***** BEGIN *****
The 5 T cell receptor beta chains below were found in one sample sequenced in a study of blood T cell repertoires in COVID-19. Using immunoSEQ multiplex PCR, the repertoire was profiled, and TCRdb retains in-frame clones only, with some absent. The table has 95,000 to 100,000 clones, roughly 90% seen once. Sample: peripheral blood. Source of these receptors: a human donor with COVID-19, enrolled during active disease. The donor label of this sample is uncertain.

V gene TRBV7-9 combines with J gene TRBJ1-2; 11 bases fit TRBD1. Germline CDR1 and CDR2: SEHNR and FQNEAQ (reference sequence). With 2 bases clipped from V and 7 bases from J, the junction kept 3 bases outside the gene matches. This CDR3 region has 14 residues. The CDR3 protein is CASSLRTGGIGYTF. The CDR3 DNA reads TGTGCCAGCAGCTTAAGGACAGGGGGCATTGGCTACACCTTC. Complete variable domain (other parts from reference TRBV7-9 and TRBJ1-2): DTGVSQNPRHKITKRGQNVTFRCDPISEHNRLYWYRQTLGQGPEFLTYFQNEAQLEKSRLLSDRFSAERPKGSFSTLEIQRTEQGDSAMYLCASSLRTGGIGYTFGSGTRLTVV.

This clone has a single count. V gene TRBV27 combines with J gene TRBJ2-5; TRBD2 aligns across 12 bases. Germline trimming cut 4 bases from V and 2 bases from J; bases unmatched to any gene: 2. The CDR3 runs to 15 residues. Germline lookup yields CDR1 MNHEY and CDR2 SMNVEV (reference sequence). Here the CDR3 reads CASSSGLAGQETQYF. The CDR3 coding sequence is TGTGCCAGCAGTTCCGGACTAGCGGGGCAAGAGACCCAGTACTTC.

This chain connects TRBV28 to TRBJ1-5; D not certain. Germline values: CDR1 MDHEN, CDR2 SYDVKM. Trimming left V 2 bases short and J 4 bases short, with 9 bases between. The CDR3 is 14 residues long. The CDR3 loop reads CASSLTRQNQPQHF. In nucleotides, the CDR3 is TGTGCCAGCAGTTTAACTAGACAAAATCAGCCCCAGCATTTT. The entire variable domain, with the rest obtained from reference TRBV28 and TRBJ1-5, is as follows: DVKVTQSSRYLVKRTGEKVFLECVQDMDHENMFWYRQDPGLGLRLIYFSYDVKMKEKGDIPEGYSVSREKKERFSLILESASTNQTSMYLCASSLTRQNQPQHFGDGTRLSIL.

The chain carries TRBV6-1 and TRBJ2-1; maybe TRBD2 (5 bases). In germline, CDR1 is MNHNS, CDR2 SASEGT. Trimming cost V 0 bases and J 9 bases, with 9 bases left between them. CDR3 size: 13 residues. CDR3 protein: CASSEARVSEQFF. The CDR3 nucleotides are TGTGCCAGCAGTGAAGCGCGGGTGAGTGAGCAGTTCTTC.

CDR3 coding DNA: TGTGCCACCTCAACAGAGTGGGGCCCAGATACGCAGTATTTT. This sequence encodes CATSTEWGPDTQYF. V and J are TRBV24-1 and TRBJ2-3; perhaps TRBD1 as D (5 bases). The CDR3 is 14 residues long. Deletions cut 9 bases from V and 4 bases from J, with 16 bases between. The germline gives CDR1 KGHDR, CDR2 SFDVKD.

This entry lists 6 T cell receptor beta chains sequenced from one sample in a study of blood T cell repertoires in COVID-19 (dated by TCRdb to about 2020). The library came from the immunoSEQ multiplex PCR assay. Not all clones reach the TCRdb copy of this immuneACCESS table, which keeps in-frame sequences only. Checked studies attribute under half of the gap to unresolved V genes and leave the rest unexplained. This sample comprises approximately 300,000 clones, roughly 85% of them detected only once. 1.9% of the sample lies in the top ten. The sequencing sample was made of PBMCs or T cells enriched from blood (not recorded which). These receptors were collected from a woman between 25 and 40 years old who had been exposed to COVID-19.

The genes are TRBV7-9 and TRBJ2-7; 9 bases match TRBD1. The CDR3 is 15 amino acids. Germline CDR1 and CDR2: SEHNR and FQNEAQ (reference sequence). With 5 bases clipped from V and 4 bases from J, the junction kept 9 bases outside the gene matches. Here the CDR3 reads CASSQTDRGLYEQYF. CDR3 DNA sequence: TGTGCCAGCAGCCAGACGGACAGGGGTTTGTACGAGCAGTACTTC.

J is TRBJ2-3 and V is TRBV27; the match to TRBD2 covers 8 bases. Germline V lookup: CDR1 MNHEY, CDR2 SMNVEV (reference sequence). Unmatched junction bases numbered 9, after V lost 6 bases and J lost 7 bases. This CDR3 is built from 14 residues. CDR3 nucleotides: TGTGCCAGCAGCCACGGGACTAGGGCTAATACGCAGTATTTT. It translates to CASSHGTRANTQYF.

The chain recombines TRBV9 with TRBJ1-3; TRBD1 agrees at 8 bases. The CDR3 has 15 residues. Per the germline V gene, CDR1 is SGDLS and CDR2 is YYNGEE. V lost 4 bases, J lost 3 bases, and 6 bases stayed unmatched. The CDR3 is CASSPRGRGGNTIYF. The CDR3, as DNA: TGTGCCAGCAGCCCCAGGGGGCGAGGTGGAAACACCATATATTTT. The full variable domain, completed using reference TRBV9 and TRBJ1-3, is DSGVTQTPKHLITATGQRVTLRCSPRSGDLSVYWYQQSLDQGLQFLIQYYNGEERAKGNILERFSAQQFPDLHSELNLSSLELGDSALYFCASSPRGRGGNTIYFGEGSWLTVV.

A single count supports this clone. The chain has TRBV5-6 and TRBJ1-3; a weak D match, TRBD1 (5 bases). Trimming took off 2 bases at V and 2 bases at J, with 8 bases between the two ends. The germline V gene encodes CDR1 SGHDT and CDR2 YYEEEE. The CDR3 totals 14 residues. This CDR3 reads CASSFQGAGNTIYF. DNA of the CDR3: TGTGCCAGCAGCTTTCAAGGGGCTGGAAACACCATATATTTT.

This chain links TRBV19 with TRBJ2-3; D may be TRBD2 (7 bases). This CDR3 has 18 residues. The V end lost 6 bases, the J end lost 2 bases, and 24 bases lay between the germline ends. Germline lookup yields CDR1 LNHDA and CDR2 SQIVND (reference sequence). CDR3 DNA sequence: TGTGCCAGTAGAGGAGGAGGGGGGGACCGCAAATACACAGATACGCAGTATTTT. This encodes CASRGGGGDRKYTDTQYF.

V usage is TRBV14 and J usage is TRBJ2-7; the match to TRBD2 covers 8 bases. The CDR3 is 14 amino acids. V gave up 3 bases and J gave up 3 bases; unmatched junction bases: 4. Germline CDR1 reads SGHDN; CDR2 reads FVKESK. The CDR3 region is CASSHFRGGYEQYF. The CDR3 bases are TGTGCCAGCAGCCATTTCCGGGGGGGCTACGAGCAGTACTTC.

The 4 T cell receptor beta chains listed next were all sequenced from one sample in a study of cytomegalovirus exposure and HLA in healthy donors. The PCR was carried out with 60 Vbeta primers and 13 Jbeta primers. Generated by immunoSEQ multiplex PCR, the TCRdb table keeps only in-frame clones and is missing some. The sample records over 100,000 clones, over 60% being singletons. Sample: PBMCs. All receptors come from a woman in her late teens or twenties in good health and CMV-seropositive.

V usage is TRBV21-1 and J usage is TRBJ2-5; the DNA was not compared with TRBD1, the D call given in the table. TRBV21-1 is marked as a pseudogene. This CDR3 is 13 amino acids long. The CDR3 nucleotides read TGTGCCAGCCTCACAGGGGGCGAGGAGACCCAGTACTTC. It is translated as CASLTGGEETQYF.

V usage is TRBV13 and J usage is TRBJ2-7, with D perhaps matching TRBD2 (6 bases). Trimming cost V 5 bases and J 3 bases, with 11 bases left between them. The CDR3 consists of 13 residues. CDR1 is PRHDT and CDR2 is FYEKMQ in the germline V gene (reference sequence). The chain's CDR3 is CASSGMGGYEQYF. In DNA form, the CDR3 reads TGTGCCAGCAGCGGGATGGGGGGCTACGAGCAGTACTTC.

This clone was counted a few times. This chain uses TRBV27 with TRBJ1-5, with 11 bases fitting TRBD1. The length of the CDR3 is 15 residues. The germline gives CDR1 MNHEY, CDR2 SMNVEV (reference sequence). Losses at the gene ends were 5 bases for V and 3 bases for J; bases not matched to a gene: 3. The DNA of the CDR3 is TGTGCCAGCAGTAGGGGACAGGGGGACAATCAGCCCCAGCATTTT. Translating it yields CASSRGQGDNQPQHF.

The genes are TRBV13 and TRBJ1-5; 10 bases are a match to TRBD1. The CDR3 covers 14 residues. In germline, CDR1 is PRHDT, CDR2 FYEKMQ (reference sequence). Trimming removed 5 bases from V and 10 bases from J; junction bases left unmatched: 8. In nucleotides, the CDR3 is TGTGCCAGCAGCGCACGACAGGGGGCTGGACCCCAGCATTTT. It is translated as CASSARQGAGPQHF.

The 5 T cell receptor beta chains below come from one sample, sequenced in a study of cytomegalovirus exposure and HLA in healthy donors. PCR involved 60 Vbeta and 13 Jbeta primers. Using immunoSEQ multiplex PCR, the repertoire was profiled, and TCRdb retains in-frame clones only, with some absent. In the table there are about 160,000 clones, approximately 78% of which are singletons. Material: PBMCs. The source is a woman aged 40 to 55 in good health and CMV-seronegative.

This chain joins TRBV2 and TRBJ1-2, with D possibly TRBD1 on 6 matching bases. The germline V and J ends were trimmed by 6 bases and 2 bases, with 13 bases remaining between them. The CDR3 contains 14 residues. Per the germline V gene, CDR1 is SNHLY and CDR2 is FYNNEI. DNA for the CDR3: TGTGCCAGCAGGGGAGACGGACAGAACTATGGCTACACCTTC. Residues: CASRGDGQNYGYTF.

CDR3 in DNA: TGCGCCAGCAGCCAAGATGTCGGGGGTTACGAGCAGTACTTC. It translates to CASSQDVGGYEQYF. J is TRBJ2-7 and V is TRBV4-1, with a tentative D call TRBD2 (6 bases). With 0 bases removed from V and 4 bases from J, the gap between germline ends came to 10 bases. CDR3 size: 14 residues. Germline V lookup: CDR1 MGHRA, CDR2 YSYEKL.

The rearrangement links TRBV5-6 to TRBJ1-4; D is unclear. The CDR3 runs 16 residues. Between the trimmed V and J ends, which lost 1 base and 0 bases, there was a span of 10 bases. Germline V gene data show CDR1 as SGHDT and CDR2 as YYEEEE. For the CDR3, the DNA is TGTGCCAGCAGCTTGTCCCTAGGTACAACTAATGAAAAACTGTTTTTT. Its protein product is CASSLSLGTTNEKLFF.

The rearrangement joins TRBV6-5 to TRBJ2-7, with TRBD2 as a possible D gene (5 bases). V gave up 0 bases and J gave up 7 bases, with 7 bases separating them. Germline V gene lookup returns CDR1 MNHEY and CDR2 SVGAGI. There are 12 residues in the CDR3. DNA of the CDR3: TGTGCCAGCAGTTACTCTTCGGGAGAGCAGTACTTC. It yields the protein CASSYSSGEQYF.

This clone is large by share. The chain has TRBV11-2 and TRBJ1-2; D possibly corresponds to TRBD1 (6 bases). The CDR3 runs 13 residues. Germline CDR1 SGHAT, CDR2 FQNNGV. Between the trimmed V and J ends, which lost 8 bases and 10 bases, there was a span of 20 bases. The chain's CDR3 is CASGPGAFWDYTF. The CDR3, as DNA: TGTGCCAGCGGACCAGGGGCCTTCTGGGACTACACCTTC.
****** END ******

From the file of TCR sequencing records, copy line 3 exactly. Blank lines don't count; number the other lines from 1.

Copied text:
This clone has a single count. V gene TRBV27 combines with J gene TRBJ2-5; TRBD2 aligns across 12 bases. Germline trimming cut 4 bases from V and 2 bases from J; bases unmatched to any gene: 2. The CDR3 runs to 15 residues. Germline lookup yields CDR1 MNHEY and CDR2 SMNVEV (reference sequence). Here the CDR3 reads CASSSGLAGQETQYF. The CDR3 coding sequence is TGTGCCAGCAGTTCCGGACTAGCGGGGCAAGAGACCCAGTACTTC.